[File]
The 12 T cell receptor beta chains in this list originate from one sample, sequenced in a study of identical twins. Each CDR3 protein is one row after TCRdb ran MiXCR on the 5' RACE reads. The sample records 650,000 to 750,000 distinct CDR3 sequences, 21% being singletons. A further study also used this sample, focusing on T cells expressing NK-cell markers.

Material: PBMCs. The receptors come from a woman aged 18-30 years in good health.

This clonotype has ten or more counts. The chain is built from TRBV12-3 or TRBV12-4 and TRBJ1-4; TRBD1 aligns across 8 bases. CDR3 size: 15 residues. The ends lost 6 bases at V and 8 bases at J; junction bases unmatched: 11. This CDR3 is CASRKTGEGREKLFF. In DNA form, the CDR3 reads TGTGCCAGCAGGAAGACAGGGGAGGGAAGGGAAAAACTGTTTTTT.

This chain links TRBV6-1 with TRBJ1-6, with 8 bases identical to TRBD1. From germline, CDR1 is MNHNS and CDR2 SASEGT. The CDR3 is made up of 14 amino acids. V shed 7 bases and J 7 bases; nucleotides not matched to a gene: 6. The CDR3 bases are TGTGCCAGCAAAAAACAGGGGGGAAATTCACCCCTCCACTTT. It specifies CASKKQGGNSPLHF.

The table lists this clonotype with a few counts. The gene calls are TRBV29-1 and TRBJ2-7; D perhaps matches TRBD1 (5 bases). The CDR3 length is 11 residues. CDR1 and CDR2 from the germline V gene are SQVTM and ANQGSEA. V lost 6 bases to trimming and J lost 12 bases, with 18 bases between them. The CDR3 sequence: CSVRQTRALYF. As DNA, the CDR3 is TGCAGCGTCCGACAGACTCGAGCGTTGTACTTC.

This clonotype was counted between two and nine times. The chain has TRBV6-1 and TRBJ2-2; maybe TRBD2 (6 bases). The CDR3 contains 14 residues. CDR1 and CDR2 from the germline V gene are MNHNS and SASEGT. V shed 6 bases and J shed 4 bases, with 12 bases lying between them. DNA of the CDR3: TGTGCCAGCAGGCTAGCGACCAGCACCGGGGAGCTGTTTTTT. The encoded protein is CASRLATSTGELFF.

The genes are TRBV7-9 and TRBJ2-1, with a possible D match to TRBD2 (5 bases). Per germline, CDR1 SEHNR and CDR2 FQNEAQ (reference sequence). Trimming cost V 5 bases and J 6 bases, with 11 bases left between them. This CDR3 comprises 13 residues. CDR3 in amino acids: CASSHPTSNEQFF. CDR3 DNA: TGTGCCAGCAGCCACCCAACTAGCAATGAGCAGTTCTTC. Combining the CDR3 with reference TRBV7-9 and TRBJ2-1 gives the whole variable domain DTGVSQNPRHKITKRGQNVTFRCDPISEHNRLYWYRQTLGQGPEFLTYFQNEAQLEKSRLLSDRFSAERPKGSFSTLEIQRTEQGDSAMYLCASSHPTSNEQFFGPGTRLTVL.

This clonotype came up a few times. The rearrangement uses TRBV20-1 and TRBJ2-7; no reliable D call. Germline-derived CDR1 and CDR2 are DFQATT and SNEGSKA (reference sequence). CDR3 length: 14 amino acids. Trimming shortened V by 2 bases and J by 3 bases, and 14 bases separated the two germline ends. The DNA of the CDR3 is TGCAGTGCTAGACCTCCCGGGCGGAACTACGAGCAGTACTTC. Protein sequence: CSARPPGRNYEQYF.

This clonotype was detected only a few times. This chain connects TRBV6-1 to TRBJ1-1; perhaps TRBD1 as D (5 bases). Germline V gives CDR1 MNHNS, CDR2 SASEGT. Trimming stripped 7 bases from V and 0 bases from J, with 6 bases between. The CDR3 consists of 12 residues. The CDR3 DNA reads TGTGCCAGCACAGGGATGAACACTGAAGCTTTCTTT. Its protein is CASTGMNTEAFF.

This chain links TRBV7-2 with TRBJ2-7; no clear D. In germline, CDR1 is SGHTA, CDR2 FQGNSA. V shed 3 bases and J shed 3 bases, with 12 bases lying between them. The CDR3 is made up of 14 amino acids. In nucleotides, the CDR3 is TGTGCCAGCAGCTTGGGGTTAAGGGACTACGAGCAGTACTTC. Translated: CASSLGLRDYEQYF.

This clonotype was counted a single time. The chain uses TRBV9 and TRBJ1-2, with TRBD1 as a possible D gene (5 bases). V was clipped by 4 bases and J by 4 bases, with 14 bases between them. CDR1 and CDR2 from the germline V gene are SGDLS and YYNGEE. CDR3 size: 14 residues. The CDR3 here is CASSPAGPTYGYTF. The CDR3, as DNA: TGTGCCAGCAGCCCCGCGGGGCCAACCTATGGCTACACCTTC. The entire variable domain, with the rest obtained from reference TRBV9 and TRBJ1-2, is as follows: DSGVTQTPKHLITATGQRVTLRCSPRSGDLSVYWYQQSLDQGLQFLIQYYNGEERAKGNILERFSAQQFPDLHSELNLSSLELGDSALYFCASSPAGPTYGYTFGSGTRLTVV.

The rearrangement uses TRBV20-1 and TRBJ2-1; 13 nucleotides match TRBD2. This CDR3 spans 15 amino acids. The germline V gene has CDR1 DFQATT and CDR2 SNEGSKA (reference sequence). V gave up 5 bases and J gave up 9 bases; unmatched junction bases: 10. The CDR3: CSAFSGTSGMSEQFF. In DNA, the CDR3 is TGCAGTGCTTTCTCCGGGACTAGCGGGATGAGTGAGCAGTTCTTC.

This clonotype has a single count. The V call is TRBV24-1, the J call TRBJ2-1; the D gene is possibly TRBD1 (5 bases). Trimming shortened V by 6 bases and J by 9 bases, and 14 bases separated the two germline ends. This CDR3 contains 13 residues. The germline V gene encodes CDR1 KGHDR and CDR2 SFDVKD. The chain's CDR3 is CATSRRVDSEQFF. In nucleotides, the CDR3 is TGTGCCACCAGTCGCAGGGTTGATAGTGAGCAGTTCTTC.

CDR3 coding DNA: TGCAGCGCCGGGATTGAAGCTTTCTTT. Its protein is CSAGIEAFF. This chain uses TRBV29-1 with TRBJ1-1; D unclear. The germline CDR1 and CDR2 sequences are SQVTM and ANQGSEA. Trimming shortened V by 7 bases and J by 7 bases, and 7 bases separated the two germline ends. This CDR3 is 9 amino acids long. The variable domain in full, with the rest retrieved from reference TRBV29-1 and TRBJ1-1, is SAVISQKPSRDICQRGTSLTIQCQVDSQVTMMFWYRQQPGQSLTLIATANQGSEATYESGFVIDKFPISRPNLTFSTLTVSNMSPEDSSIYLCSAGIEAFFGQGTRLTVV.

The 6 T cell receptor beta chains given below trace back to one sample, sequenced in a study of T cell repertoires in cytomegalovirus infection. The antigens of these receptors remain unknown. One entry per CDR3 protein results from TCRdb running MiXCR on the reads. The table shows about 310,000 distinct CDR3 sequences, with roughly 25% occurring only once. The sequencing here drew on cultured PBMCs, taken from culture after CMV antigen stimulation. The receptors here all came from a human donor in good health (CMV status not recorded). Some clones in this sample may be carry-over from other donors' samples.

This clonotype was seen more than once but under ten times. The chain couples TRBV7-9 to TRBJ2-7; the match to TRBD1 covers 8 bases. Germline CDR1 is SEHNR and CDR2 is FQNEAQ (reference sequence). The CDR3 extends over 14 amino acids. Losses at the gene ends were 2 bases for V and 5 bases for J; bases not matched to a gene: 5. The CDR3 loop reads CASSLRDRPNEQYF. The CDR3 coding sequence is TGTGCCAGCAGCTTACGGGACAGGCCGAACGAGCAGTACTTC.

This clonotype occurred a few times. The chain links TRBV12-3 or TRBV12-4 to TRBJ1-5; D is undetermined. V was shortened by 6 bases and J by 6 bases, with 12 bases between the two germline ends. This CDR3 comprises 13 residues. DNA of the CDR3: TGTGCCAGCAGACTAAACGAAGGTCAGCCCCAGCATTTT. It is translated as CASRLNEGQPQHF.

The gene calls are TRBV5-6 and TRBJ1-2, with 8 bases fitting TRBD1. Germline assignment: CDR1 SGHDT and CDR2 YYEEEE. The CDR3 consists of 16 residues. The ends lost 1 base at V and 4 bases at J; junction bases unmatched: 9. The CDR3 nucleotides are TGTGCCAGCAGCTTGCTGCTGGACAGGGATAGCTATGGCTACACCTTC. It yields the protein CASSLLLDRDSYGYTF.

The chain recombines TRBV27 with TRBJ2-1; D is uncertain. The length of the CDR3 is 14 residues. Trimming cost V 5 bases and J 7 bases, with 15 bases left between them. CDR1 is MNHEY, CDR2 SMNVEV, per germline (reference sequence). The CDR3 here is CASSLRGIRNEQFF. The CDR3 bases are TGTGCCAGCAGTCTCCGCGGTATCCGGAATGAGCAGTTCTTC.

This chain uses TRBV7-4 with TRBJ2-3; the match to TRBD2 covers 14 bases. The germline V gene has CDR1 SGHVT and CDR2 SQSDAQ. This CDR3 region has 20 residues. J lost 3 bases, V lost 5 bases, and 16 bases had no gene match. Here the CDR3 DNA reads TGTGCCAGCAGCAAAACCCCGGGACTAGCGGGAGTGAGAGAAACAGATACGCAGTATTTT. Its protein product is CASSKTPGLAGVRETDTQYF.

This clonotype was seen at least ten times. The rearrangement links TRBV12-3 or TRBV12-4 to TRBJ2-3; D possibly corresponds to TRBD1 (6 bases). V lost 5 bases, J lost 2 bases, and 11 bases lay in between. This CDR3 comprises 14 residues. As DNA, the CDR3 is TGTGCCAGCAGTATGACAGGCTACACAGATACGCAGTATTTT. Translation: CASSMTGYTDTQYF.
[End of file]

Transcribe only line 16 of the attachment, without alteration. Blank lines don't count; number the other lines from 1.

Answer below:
This clonotype was seen more than once but under ten times. The chain couples TRBV7-9 to TRBJ2-7; the match to TRBD1 covers 8 bases. Germline CDR1 is SEHNR and CDR2 is FQNEAQ (reference sequence). The CDR3 extends over 14 amino acids. Losses at the gene ends were 2 bases for V and 5 bases for J; bases not matched to a gene: 5. The CDR3 loop reads CASSLRDRPNEQYF. The CDR3 coding sequence is TGTGCCAGCAGCTTACGGGACAGGCCGAACGAGCAGTACTTC.